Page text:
January requires new thinking even though it's halfway through the school year. I’m thinking about three unmanageable topics at once, just to keep me fresh.
First, as per, ethics. I talked to some young staff yesterday and we chewed over the values and virtues of the Framework for Ethical Leadership. The biggest ethical problems they identified – unsurprisingly – were the way we measure the value of a young person based on their academic scores, and the kinds of curricula we push them through. Wouldn’t it be better, several mused, for young people who struggle on our fearsomely overloaded GCSE courses, to be allowed to take very practical courses about looking after themselves and saving money?
Well, yes, perhaps all children need that, but the argument is multi-faceted. Why shouldn’t a child who cannot score at GCSE History be exposed to some of the stories and lessons from history? They need to be able to tell the difference between truth and revisionist lies as much as anyone else. The problem is in the qualification, which has to be the same for everyone and apparently, inexplicably, shamefully, has to have a third of below-pass grades (‘fails’ in normal person’s language). The problem isn’t with history, but the way we measure children using a qualification designed to prove some old lie about teacher slacking.
They’re not worried – and why should they be, learning to be a teacher is hard enough – about admissions. Mike Ion wrote about it in Schools Week last week and I couldn’t have put it better. He railed at the use of parental interviews, school fund requests, birth and marriage questions and the use of tests, all for y7 entry, and how the sharp-elbowed negotiate it all. The fact remains, he says, that secondary school admissions are ‘the secret scandal of our system, fostering delusions about consumer choice and reinforcing outdated perceptions of quality in education.
The outcome of covert selection practice is to produce an educational apartheid that creates vast areas of underachievement which then suck in vast amounts of public money to compensate for structural inequality.
It goes like this:
Bagpuss Comp has good provision for SEND, so increasing numbers of parents of SEND children choose Bagpuss over Rupert High. The Ruperts then say to any inquiries - we don’t have much provision for SEND, have you thought of Bagpuss? Neatly circular. Further, the money that Bagpuss gets isn’t equal to the provision specified in the Education, Health and Care Plan, and the likelihood of their meeting performance measurements is constrained. All the Bagpuss children get a worse deal, resources-wise and the clipboard brigade descend, with the usual range of results.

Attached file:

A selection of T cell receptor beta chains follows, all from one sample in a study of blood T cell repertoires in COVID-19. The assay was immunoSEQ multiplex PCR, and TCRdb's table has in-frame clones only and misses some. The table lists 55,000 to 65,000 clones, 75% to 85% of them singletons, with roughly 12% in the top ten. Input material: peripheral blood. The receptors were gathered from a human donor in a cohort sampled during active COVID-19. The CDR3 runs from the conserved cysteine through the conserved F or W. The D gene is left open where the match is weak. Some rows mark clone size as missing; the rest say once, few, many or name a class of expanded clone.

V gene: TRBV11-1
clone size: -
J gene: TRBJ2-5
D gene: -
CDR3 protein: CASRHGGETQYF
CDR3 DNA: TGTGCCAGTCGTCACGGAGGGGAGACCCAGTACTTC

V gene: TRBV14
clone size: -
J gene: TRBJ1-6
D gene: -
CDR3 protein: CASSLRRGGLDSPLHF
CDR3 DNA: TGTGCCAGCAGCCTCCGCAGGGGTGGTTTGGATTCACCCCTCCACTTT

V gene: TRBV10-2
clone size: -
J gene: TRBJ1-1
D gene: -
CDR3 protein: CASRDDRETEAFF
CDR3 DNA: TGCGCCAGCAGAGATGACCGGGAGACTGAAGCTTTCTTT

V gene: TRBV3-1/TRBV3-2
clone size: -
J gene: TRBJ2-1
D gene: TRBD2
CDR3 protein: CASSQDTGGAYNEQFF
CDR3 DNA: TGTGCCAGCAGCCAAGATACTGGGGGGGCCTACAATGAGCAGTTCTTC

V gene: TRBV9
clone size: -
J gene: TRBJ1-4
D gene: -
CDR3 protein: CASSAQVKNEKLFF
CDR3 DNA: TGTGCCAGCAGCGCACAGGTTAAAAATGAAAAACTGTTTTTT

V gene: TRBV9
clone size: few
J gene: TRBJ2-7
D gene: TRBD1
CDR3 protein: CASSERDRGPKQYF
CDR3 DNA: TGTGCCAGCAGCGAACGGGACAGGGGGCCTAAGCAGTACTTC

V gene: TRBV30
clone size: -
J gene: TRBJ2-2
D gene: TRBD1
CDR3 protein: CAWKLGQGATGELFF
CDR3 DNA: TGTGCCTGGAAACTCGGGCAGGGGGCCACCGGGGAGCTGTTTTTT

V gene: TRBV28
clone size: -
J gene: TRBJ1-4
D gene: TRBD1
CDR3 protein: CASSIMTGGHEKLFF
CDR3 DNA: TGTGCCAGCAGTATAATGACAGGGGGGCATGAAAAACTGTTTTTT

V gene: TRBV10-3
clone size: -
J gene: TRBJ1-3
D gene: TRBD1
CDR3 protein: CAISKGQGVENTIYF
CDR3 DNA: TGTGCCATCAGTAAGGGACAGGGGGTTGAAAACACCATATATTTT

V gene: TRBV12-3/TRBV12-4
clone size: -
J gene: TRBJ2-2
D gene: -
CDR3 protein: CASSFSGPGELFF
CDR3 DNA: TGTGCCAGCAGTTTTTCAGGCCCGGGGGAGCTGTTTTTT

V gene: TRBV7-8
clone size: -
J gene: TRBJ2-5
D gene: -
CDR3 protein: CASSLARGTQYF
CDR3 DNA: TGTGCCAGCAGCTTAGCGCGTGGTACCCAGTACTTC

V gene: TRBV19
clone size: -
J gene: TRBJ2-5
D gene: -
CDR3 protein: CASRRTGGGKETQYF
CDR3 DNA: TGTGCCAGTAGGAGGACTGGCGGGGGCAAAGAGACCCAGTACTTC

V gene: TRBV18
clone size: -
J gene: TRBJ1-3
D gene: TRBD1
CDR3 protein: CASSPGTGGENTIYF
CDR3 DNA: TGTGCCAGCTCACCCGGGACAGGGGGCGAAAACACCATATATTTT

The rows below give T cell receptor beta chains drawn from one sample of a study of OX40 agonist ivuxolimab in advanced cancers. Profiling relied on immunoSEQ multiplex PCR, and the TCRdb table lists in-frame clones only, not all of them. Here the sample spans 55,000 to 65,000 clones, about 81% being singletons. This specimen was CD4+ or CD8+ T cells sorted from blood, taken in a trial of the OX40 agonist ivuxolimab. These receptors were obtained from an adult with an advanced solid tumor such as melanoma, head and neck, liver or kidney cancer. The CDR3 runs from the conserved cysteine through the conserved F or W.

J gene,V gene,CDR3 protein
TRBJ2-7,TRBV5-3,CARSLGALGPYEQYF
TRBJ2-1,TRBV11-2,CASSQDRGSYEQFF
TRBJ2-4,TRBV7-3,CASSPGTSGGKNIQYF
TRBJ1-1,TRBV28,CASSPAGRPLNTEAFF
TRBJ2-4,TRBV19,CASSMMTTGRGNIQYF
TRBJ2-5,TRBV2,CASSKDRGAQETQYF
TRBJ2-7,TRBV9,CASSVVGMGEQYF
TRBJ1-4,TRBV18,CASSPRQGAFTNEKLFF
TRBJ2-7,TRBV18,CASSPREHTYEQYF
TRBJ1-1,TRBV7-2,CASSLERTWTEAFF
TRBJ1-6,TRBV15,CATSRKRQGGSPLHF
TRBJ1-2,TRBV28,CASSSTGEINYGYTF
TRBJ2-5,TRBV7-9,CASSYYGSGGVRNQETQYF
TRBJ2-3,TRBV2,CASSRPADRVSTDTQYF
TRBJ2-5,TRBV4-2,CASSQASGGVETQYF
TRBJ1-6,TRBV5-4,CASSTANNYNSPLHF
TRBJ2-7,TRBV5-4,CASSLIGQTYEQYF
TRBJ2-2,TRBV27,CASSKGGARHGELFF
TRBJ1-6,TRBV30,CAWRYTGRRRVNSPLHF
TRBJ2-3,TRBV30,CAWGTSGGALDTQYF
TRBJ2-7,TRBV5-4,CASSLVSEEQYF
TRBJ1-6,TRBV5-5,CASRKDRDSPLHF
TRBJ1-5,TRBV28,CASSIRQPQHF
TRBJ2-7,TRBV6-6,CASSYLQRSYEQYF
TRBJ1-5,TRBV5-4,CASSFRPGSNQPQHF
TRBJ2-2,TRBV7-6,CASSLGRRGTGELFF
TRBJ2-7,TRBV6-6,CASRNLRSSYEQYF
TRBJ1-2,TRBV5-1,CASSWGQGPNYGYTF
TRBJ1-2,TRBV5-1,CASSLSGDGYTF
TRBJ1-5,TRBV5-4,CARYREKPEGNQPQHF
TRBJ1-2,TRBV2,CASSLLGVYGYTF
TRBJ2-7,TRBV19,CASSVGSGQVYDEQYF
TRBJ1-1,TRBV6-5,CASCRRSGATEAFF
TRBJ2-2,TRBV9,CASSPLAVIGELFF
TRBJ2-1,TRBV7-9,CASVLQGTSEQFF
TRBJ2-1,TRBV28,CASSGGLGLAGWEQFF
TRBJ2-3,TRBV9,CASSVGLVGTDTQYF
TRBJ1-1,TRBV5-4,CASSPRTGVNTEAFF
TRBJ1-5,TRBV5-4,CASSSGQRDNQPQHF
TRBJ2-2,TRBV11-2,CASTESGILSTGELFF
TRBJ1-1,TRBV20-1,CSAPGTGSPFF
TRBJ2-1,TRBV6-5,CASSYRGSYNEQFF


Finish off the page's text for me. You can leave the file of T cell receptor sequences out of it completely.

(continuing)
Some schools are really committed to inclusion. Some avoid it. How is that allowed?
You’ll recall my tedious attempts to communicate with G Williamson, late of Sanctuary Buildings, SW1. Nothing daunted, I may try afresh with Mr Zahawi who seems pretty efficient. He’s about to publish a consultation on SEND of which we Bagpie have rightly high hopes. I will report further on this.
I regret I don’t think even the SoS can help the third issue, to which all the above are stuck like glue. That’s of the retracted, restricted thinking of educators who take measurable achievement at 16 for their lodestone, inexorably drawn to it such that they don’t recognise the responsibility to map their own path so that their school makes sense as part of our national provision for all of our young. Does it increase results? No? Don’t do it, appears to be the mantra.
A colleague told me she was going to treat herself to a trolley now that the financial year is nearly up: a small pleasure. She needs a bit of help to get herself and her baggage from A to B. So do we all, but the hallmark of a good society is how fairly it distributes its goods, in both senses. I’ve told everyone who gets an email from me that I’m reading Sandel, and I often quote Rawls. There’s no better way to start a new year that with two philosophers. They say:
Those who have been favoured by nature, however and whoever, should gain for their good fortune only on terms that improve the situation of those who have lost out. Societies should be arranged so that such contingencies work for the good of the least fortunate.
The system will increasingly be built around the comprehensive school…..all schools will more and more be socially mixed; all will provide routes to the universities and to every type of occupation from the highest to the lowest….then very slowly Britain will cease to be the most class-ridden country in the world.